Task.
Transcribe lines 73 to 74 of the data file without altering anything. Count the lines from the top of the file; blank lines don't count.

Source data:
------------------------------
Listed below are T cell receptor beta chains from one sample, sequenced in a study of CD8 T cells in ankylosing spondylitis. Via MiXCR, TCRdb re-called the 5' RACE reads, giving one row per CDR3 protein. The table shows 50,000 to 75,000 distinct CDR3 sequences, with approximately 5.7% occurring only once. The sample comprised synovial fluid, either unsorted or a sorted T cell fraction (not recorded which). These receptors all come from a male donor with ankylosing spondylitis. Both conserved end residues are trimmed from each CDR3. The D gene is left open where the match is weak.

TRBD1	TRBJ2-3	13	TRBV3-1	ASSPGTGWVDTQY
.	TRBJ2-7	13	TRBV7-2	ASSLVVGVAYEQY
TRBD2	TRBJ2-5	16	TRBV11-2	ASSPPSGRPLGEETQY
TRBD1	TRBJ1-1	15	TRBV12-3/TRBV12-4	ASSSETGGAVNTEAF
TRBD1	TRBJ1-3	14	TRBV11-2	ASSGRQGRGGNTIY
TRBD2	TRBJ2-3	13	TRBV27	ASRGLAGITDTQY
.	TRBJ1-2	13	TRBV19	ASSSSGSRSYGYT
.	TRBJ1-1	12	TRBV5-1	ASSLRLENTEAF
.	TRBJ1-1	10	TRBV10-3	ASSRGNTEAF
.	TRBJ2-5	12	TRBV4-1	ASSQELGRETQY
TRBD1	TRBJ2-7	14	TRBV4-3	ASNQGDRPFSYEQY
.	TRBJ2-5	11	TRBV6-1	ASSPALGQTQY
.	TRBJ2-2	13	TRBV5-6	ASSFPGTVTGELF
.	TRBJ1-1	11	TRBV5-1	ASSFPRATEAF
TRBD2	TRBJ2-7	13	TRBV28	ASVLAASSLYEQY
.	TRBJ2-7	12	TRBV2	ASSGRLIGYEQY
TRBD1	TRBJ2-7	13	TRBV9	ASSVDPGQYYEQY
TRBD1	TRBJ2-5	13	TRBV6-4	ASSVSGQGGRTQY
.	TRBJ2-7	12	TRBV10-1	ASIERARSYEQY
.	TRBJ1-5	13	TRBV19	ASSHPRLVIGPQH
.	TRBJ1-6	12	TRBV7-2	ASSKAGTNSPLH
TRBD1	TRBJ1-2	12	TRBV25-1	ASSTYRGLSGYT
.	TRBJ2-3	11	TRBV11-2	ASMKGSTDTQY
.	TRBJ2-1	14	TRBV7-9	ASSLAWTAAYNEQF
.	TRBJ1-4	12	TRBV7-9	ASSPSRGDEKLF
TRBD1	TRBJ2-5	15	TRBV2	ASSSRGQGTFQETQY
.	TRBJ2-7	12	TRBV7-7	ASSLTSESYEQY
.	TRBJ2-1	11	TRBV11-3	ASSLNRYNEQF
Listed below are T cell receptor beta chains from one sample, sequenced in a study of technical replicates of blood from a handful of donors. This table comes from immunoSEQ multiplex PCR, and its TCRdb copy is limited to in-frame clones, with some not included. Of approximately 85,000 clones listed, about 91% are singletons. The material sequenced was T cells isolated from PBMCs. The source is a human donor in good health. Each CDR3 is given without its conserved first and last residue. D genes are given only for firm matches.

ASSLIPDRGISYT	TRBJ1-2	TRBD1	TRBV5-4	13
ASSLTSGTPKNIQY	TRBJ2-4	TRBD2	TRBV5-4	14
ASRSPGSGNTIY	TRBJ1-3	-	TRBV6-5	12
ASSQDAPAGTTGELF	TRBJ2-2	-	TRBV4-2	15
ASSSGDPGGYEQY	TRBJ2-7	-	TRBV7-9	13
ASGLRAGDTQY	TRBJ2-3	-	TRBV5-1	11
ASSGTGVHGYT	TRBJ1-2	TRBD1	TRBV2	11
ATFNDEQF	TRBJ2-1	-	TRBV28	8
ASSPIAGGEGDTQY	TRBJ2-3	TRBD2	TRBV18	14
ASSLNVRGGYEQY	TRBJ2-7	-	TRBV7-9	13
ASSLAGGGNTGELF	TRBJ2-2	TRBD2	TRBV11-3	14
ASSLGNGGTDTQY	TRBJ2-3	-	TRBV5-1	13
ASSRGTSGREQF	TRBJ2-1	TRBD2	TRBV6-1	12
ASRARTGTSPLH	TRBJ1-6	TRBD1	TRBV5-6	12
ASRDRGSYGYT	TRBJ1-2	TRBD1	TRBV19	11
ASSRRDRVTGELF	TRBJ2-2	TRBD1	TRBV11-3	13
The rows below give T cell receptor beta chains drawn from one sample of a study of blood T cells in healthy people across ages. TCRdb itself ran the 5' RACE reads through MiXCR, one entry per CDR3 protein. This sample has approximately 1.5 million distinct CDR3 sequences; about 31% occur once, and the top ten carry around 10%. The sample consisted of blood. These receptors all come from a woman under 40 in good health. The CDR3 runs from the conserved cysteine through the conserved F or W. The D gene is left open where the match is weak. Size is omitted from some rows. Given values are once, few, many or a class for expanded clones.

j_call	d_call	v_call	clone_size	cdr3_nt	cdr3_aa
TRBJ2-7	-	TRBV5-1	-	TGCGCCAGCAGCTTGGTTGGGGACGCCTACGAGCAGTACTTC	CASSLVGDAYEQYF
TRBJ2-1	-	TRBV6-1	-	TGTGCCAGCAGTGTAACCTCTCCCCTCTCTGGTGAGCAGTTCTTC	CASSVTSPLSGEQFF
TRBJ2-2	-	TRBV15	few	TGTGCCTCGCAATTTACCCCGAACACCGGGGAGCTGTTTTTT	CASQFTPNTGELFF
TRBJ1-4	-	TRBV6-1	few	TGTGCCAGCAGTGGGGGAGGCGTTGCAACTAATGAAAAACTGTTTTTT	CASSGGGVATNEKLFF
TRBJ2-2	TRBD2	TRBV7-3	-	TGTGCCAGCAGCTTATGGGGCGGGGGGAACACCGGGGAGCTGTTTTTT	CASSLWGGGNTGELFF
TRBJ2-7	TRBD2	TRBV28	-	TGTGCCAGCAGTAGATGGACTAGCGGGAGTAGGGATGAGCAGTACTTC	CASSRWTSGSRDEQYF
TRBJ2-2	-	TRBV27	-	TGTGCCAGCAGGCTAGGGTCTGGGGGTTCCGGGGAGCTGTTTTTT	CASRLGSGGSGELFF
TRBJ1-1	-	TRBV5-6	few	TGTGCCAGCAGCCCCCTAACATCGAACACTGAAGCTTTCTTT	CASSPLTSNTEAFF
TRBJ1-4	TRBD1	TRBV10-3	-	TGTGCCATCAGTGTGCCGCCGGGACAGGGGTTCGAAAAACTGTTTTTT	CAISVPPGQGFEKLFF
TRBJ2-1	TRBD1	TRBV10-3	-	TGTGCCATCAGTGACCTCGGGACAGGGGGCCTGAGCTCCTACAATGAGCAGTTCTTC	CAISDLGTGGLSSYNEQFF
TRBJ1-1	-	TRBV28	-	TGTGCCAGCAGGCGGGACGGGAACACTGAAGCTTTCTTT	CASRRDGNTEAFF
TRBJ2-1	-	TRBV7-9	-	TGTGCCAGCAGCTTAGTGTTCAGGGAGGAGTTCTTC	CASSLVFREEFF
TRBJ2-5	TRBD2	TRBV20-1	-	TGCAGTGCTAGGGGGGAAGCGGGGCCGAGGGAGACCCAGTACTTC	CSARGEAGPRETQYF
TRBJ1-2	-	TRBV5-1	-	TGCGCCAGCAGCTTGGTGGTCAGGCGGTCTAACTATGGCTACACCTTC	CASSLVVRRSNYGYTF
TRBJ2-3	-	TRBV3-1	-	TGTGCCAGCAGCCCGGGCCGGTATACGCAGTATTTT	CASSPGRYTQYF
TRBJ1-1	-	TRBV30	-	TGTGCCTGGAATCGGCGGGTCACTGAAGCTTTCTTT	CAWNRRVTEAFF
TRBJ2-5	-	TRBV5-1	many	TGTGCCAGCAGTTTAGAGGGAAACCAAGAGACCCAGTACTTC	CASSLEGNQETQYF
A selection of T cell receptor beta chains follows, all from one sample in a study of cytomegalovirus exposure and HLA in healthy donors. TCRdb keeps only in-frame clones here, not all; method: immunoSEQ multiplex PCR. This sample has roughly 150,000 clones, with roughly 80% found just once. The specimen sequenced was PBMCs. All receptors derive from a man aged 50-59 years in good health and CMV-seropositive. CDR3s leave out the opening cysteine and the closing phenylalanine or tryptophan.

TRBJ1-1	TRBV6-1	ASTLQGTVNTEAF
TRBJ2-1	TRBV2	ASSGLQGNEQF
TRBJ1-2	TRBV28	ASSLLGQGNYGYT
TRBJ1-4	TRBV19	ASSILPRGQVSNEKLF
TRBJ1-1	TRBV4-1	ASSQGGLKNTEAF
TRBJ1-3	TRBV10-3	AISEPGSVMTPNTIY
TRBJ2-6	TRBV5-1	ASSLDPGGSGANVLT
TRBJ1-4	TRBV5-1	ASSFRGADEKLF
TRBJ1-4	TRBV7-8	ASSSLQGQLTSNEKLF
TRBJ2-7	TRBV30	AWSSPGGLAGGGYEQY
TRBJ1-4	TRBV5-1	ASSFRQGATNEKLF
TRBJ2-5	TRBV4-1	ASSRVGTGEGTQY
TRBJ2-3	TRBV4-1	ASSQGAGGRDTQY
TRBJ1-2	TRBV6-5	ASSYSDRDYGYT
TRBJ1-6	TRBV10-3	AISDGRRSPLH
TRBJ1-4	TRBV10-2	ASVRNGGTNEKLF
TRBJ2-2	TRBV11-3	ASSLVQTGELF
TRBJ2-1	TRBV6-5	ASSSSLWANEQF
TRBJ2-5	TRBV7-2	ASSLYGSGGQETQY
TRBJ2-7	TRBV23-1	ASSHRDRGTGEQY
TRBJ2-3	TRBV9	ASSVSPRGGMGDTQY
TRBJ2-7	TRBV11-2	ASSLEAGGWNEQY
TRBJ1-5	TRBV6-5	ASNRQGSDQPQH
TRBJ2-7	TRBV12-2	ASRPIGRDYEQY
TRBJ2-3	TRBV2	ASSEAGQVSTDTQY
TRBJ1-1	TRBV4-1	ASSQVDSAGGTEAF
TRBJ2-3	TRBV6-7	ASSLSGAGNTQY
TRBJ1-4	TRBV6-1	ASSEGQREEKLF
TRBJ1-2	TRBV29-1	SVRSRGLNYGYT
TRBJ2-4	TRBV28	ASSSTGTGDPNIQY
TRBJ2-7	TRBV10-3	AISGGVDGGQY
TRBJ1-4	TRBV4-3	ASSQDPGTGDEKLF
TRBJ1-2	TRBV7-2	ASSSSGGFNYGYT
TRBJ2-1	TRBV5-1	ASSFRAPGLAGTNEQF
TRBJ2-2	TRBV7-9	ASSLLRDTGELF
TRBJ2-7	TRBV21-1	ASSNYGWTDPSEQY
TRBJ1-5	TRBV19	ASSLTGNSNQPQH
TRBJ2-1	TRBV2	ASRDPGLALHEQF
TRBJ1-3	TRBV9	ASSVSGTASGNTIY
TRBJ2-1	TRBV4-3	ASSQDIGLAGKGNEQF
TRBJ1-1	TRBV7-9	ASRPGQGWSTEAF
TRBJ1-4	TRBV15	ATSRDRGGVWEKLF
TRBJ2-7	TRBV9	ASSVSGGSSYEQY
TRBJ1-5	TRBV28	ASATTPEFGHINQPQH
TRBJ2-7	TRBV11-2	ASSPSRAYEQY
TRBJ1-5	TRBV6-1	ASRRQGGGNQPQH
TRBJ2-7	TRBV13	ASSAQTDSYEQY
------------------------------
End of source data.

TRBJ2-6	TRBV5-1	ASSLDPGGSGANVLT
TRBJ1-4	TRBV5-1	ASSFRGADEKLF